Death: Mourning Rituals for Women

On this day, last year, the emotional tribute of daughter Mallika Sarabhai dancing in front of her late mother moistened the eyes of many. And yes, why not! What a better way than one’s own daughter performing the art form that Padamshree Mrinalini Sarabhai lived for. Together with brother, she bid adieu to her mother for her ‘eternal dance’ on 21 January, 2016. This image of Mallika Sarabhai lighting her mother’s pyre was so powerful and annoying (both at the same time) that it made me remember the case of Geeta Verma who was axed to death by her brother and nephew for fulfilling her mother’s last wish of lighting her pyre. Two contrasting repercussions for two different women who performed last rites of their parents in their own different ways. Lots of food for thought, you see.

As the days passed and eventually a year, I forgot about both incidents only to remember them the moment I was, if not opposed then not supported as well on entering the crematorium on my friend’s father’s death.

My fault: I am a woman.

I plead: Not guilty.

Leaving aside a few exceptions, resistance towards women participating in last rites of their loved ones is not new (check here, here, here, and here). A justification is thus needed on why women’s participation in the funeral traditions of their family members is frowned upon or is confined? Was the murder of daughter Geeta Verma for performing the last rites of her mother justified?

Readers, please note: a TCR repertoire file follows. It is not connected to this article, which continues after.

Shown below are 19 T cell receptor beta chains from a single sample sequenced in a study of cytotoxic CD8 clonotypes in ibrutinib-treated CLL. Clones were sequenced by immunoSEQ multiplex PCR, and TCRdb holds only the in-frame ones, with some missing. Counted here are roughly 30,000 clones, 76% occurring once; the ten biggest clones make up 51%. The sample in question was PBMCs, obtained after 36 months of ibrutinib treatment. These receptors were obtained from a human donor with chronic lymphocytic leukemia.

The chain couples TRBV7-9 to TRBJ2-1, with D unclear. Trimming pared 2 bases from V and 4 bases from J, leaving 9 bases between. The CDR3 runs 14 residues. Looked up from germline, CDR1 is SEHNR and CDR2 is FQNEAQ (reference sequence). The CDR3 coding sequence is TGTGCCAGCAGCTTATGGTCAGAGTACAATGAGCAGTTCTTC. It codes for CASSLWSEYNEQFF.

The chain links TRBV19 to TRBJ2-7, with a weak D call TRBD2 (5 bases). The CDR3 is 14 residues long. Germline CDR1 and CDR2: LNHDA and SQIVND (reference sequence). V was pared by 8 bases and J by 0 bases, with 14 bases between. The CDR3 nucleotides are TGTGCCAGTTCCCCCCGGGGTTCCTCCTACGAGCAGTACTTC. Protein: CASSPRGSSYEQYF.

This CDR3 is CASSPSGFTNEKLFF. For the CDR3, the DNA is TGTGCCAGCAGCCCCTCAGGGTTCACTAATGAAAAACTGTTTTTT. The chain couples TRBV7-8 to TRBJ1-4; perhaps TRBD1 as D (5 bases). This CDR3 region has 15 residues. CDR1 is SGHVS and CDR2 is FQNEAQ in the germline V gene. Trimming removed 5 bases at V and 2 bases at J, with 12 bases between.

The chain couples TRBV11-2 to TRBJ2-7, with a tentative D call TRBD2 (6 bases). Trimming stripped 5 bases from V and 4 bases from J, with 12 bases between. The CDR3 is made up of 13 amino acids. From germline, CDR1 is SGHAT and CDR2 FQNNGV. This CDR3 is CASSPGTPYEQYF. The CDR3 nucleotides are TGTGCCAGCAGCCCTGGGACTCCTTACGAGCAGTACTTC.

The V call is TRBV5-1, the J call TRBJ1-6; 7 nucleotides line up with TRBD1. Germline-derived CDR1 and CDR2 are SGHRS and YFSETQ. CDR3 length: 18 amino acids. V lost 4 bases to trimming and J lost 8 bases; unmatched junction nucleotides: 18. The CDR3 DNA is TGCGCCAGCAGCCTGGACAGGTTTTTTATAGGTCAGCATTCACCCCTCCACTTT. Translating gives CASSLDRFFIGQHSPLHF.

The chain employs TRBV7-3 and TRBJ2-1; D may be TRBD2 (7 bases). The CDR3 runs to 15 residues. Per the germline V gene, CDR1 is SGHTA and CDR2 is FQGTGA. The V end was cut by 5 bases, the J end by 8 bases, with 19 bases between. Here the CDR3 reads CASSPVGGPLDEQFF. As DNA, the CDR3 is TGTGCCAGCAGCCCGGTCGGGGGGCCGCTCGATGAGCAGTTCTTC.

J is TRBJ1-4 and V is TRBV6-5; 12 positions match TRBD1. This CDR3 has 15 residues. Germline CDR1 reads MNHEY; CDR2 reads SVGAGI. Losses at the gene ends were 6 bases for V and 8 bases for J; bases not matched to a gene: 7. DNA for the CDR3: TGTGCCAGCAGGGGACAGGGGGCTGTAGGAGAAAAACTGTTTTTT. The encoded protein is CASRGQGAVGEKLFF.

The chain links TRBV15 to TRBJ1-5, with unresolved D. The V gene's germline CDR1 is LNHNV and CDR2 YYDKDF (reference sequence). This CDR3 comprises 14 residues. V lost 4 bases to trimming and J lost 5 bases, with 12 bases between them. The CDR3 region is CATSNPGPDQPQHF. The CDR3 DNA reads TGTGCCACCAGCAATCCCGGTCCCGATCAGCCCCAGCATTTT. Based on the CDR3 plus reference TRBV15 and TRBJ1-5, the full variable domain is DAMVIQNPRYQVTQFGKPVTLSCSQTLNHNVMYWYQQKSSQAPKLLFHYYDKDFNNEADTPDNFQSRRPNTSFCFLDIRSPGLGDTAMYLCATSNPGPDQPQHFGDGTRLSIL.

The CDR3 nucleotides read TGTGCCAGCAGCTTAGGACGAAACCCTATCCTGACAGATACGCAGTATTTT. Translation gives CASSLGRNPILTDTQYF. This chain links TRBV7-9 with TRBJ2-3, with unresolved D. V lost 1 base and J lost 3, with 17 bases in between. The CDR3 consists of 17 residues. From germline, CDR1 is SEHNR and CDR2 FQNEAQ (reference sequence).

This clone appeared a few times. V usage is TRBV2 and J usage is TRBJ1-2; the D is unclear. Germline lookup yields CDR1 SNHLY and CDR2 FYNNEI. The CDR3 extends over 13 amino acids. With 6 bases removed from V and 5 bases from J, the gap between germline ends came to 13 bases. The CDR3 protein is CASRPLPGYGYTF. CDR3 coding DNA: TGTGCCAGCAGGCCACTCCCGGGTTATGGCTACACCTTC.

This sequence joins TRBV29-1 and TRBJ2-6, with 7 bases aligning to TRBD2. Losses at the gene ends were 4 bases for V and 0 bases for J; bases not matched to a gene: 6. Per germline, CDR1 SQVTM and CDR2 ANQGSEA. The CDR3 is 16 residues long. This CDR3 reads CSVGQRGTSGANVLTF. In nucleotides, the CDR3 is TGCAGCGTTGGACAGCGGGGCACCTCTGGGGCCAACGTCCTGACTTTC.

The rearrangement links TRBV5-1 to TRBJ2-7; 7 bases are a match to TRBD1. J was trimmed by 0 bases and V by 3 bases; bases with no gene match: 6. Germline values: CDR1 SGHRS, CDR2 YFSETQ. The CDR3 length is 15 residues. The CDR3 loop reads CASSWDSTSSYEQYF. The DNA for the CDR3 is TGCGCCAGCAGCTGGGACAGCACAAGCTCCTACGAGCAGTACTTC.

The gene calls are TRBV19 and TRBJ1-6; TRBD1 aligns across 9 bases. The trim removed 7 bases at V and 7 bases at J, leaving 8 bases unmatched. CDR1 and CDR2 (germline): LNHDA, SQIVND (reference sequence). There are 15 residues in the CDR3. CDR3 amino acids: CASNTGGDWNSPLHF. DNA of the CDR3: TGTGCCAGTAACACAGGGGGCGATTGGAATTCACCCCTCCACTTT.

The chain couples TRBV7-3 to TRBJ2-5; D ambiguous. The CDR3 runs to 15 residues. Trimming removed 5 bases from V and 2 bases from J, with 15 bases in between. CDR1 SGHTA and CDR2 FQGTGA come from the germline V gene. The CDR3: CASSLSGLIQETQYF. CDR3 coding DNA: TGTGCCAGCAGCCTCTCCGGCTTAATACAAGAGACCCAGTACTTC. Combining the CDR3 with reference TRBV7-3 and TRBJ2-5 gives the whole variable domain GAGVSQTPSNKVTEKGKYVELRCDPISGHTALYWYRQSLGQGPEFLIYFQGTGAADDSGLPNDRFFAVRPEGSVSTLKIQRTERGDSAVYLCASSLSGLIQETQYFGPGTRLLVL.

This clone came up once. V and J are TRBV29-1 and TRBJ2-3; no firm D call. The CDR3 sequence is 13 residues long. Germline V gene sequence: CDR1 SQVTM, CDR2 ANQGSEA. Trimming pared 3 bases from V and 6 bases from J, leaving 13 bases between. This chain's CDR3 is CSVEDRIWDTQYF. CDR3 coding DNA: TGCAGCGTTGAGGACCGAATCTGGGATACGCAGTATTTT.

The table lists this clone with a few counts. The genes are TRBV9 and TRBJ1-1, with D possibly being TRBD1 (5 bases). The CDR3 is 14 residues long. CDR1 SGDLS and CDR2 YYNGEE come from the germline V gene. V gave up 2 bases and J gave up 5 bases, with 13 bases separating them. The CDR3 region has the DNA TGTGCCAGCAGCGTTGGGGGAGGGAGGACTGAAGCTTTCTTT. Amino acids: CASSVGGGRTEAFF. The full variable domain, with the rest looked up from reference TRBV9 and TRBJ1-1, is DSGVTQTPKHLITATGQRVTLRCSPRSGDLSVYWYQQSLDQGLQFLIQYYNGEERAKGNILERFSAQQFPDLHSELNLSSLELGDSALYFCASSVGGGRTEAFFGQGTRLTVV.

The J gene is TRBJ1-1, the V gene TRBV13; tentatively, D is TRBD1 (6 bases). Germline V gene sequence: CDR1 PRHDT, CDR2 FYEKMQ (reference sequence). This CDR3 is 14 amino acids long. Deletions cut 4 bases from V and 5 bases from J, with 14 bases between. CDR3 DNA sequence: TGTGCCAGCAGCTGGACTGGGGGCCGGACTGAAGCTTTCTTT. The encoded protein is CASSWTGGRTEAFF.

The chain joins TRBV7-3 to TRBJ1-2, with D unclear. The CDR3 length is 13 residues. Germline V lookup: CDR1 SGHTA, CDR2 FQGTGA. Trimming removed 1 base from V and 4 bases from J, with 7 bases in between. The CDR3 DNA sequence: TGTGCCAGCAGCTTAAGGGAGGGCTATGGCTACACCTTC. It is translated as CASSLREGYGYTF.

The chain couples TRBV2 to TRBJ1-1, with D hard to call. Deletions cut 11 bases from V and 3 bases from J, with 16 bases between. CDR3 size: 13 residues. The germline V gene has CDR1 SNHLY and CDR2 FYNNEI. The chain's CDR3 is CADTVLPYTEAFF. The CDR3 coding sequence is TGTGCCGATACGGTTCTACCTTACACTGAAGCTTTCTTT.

Not to my surprise, I found nothing logical behind it.

Though funeral traditions differ across cultures, I shall touch on certain common restrictions for women when it comes to their bereavement. Women can and sometimes have to:

  • show emotions towards the dead (expression of emotions differs across cultures)
  • sulk for the dead (mourning time also varies across cultures)
  • cook food, feed the relatives at the time of death, and
  • clean the home of the dead.

As if all other restrictions were not enough, it surprises me that society has so-called rules of mourning also for the women. To justify these restrictions, obviously there goes some solid reasoning behind them. The first reason I found was women are too emotional to visit the crematorium or graveyard and hence they are better off fulfilling the mourning rituals at home.

Another reason was that a son’s fulfilling the final duties opens the gates of heaven for parents or is auspicious for the parents’ soul. A reason also stated that since daughters are given away after marriage, therefore they are no more a part of their parents’ house and henceforth no participation in last ceremonies of the deceased are allowed. Also, their participation can mean that they still have some right in their deceased parents’ property, which now belongs to the ‘son(s)’ only. Seriously! Why do I find all such reasons ludicrously mocking me? Which world am I a part of?